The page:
disting EX 1.8 Eurorack Modular Update Adds Multi-Effects Processor

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Expert Sleepers has released firmware 1.8 for the disting EX multifunction Eurorack module.

The update adds a multi-effects processor mode and more.

Here’s what’s new in disting EX v1.8:

  • Added the Multi FX algorithm.
  • Added the Oscilloscope algorithm.
  • Added the ‘Gate offset’ parameter to the Poly Wavetable algorithm.
  • Added the ‘Clocks required’ parameter to the Augustus Loop algorithm.
  • Added the ‘Reverse’ parameter to the Granulator algorithm.
  • Added ‘Start offset’ parameters to the SD 6 Triggers algorithm.
  • Added ‘I2C learn’ (like MIDI learn, for I2C).
  • Added the ‘Enable High Speed SD’ setting.
  • Added the ‘Wake on MIDI/I2C’ setting.
  • Added an ‘Ignore’ option to the ‘Program Change Option’ setting.
  • Some parameters, notably the sample folders in the SD Multisample and SD 6 Triggers algorithms, and the wavetable in the Poly Wavetable and Dream Machine algorithms, now wait for the user to confirm their choice (by pressing the encoder) before changing.
  • The Looper algorithm now stores the loop play/reverse/octave down states in its presets.
  • Modified the ‘G’ in the large font used by the quantizer algorithms to make it more distinct from the ‘C’.
  • In dual mode, the help texts for the two sides now have independent scroll positions.
  • Dual mode algorithms now send MIDI CCs on parameter changes and preset loads (if enabled in the settings).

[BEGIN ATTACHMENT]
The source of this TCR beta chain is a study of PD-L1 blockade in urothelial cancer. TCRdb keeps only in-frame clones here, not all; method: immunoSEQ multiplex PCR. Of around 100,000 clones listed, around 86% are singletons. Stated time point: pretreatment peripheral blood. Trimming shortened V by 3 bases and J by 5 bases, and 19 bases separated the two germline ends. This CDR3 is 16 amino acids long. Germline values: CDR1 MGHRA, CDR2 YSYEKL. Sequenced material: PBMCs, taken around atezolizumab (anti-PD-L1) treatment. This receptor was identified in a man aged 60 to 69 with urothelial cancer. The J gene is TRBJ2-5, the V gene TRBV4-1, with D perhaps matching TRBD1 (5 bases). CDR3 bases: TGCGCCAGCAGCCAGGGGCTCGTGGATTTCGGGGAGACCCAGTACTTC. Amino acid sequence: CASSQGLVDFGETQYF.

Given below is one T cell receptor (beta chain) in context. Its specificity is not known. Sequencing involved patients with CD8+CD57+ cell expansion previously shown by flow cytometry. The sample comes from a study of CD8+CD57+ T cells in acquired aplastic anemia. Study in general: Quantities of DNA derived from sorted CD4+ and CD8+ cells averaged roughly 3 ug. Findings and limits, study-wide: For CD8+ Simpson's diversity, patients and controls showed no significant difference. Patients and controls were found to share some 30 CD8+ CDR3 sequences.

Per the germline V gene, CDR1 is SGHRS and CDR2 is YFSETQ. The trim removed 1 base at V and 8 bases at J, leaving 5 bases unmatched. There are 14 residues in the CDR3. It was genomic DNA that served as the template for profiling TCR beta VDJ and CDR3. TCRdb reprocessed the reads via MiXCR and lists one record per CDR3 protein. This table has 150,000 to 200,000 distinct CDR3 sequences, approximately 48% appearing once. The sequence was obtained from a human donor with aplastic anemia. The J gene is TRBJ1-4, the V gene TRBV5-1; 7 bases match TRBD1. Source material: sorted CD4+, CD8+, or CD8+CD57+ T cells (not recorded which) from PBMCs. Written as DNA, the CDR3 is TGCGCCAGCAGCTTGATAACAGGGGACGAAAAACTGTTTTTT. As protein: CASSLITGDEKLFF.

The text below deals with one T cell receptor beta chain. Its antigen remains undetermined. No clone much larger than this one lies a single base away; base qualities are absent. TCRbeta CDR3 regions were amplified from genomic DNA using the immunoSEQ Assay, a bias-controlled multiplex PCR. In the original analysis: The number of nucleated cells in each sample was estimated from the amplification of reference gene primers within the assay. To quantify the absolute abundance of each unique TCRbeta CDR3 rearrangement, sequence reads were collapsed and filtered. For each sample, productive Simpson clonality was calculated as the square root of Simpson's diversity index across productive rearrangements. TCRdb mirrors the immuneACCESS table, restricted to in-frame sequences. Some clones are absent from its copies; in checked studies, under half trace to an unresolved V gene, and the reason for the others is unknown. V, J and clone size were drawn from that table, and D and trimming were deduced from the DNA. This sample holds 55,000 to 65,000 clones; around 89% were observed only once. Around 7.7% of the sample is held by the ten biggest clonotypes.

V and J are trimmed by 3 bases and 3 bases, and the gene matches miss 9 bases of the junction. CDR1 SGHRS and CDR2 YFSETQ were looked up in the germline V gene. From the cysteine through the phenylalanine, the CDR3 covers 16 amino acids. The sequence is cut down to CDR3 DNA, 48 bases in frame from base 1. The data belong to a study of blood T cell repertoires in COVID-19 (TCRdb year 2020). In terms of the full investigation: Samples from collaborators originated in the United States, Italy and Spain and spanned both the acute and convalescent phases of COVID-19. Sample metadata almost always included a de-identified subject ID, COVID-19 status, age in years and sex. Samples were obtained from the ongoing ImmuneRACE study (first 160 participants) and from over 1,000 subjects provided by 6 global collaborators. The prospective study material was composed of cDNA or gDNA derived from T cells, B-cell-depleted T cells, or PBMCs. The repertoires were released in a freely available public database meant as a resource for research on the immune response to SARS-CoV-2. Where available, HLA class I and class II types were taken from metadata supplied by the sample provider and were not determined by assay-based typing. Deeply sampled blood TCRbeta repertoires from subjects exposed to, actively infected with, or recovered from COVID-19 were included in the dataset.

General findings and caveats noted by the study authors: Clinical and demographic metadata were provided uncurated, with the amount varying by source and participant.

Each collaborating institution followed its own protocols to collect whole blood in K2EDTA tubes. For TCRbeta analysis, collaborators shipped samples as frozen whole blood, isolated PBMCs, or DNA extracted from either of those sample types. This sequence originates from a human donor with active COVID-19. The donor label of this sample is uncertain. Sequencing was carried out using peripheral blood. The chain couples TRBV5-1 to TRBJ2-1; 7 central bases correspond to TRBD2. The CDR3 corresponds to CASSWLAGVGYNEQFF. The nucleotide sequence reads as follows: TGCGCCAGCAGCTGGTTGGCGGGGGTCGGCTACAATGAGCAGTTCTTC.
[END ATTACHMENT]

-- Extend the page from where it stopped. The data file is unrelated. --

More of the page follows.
• Processing of MIDI ‘soft thru’ now continues at all times (rather than stopping e.g. during WAV folder load).
  • Single mode presets now store which parameter was active when stored.
  • Fixed a problem in the SD Multisample algorithm where the Transpose and Octave parameters would not be correctly applied to notes triggered by MIDI.
  • Fixed a problem in the Dream Machine algorithm where setting the numerator and denominator parameters via MIDI would produce unpredictable results.
  • Fixed the Quantizer 2 algorithm’s response to MIDI.

See the ES site for details.

New Creative Hardware Looper & Delay, Loupé

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Glou-Glou has announced that Loupé, a new hardware looper and delay effect, will be available starting May 15, 2021.

In addition to standard looping features, Loupé lets you overdub, replace, substitute, multiply, stack and more, with up to 127 levels of undo.

Features:

  • 48khz / 24bit Stereo audio
  • 32 MB of RAM (86 seconds)
  • 2 Selectable Line / Mic Input
  • Pulse Sync Out, adjustable PPQ
  • Expression pedal Input with 3 dedicated modes
  • 9 assignable switches (5 footswitch + 4 tactswitch) can be individually set to toggle or sustain
  • Switch configurations are stored in 99 GAMES (50 factory, 49 user).
  • Classic EDP* Functions: Record, Overdub, Replace, Multiply, Insert, Trig, Mute, Start.
  • Up to 127 levels of Undo.
  • ReadFX: Pitch, Reverse, Stutter, Drift, Auto-Follow, Redux, Pitch Modulation (Sine, Random)
  • Adjustable High Pass and Low Pass filters in the feedback loop.
  • Adjustable Quantization of Functions and ReadFX.
  • Unique SCROLL function lets you move the playback loop around in the memory.
  • Audio Bootloader for easy update (future versions of the os).

Here’s a demo by Hainbach:

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Pricing and Availability

Loupé will be available in limited quantities starting May 15, 2021, with the following pricing:

  • Euro Zone (500€)
  • Rest of the world (650$)

Erica Synths Intros Black BBD Eurorack Module

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Erica Synths has introduced the Black BBD, a new Eurorack module that features two BBD (bucket brigade device) lines – one short (1024 stage) and one long (4096 stage).